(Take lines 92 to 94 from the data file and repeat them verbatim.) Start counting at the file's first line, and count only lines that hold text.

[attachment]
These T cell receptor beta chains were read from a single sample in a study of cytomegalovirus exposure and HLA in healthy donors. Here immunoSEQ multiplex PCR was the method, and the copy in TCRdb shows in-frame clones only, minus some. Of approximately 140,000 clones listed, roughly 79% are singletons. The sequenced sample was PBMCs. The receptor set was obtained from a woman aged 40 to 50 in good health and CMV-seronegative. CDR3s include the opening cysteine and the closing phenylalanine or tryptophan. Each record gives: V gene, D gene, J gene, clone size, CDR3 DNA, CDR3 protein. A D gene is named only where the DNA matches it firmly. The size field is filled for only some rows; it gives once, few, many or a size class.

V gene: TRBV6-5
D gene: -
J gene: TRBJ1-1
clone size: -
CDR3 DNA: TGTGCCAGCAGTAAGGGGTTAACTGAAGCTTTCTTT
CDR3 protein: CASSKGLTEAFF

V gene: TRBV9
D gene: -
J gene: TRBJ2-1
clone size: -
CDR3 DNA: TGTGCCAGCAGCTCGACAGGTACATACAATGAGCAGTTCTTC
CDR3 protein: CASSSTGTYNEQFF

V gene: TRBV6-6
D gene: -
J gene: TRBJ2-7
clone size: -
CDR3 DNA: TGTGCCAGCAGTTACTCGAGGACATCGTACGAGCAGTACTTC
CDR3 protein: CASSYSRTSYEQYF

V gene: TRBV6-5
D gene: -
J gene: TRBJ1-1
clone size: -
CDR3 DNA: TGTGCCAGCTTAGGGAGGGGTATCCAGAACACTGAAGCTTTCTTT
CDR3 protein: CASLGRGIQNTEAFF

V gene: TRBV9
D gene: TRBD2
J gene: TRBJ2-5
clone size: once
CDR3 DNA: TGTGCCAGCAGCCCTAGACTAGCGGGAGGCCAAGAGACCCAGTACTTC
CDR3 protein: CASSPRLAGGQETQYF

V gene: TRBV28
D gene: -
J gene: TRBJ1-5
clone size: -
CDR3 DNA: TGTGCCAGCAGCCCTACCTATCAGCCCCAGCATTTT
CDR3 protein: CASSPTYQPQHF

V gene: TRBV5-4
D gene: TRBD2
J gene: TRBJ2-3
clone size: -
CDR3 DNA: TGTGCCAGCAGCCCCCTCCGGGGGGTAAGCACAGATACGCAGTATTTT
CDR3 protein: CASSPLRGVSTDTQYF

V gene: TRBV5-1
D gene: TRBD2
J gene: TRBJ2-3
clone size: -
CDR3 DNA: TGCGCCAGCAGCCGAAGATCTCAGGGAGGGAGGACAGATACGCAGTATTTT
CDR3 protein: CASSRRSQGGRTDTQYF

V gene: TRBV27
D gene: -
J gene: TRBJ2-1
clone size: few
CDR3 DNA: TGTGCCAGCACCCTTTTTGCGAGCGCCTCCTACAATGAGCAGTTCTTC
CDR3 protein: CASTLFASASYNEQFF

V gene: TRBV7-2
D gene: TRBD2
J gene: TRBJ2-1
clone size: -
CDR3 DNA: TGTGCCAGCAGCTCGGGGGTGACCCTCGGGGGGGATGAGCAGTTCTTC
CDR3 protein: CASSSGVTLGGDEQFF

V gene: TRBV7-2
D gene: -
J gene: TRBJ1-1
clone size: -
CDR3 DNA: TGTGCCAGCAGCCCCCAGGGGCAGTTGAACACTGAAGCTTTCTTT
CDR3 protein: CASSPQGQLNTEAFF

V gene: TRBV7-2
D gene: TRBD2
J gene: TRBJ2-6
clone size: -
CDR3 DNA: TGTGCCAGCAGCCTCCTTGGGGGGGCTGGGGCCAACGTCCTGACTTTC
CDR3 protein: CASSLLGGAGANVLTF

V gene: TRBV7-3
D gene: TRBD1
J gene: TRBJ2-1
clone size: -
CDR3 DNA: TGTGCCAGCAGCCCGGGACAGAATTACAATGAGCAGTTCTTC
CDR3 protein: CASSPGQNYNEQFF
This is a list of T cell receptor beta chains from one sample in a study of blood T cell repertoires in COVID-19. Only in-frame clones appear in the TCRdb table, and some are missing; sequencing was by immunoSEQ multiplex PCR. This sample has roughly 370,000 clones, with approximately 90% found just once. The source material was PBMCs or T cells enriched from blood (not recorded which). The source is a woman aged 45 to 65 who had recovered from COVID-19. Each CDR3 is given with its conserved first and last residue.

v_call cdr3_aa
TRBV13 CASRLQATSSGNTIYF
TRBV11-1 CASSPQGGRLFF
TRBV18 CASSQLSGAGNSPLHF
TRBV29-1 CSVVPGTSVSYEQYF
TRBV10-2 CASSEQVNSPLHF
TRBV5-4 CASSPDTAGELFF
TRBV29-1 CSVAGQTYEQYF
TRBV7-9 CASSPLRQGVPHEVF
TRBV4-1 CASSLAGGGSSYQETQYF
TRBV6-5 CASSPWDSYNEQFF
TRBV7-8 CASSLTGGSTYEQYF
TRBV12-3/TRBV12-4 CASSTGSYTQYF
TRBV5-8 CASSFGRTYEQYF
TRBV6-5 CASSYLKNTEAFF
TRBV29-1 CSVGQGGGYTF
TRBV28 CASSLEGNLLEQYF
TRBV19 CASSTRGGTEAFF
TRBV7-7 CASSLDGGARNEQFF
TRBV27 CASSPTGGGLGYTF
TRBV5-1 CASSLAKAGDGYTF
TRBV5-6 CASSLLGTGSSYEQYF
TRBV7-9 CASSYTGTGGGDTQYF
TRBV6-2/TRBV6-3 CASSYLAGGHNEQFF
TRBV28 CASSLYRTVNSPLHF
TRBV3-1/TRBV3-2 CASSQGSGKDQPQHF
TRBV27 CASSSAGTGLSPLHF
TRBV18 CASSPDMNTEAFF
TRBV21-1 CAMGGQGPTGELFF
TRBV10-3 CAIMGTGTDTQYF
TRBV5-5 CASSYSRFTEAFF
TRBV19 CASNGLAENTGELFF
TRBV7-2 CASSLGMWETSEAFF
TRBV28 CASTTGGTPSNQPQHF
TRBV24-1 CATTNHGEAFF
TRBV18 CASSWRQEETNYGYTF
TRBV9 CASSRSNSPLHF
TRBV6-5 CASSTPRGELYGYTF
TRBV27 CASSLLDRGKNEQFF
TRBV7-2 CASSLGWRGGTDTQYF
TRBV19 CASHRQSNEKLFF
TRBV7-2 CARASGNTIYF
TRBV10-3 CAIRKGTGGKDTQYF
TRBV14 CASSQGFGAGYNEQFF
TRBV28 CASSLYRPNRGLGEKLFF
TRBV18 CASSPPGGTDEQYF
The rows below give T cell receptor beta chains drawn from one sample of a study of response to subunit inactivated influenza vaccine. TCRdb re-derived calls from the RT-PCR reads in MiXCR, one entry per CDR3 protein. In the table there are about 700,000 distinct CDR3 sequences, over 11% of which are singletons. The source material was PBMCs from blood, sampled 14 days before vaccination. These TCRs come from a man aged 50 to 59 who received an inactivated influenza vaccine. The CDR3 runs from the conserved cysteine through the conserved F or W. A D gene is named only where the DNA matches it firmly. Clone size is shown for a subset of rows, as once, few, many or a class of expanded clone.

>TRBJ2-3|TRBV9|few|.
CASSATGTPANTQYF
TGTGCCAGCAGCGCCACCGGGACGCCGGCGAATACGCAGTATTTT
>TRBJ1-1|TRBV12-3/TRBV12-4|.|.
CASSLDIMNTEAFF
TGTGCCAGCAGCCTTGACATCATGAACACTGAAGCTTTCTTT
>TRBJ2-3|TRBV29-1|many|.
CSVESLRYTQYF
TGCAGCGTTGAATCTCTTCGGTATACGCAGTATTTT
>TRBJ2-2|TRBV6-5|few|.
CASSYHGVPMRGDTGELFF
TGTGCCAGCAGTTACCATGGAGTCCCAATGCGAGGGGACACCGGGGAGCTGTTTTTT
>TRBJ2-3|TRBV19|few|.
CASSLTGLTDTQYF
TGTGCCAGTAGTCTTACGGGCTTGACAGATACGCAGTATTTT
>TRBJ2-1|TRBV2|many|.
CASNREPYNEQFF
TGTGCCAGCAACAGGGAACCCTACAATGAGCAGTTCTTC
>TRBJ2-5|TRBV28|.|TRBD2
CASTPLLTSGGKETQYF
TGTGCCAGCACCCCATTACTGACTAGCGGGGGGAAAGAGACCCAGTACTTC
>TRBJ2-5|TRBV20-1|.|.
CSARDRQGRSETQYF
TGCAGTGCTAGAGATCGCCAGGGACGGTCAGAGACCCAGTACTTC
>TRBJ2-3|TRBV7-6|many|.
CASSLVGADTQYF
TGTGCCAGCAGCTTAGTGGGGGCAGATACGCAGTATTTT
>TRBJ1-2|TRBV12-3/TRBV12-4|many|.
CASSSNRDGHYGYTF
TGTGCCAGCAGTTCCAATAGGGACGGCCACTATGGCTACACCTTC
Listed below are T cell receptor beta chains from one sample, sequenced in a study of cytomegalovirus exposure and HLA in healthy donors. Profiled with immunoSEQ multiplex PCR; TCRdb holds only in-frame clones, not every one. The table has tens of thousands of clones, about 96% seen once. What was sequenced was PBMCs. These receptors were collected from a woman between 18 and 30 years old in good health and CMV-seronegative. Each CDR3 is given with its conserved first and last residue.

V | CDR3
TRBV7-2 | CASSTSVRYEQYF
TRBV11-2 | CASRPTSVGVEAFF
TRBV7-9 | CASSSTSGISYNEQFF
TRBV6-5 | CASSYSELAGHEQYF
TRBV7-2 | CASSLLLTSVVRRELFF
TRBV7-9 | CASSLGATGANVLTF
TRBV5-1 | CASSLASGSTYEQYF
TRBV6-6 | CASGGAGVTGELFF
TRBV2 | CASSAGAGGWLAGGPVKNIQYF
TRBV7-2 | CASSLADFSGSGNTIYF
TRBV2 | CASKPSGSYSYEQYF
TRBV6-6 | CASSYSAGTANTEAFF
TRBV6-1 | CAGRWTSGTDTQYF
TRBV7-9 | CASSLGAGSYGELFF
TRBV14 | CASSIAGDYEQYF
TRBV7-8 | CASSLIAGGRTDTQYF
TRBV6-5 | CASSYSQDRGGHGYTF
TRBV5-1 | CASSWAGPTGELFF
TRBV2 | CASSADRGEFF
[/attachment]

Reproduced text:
TRBV7-8 CASSLTGGSTYEQYF
TRBV12-3/TRBV12-4 CASSTGSYTQYF
TRBV5-8 CASSFGRTYEQYF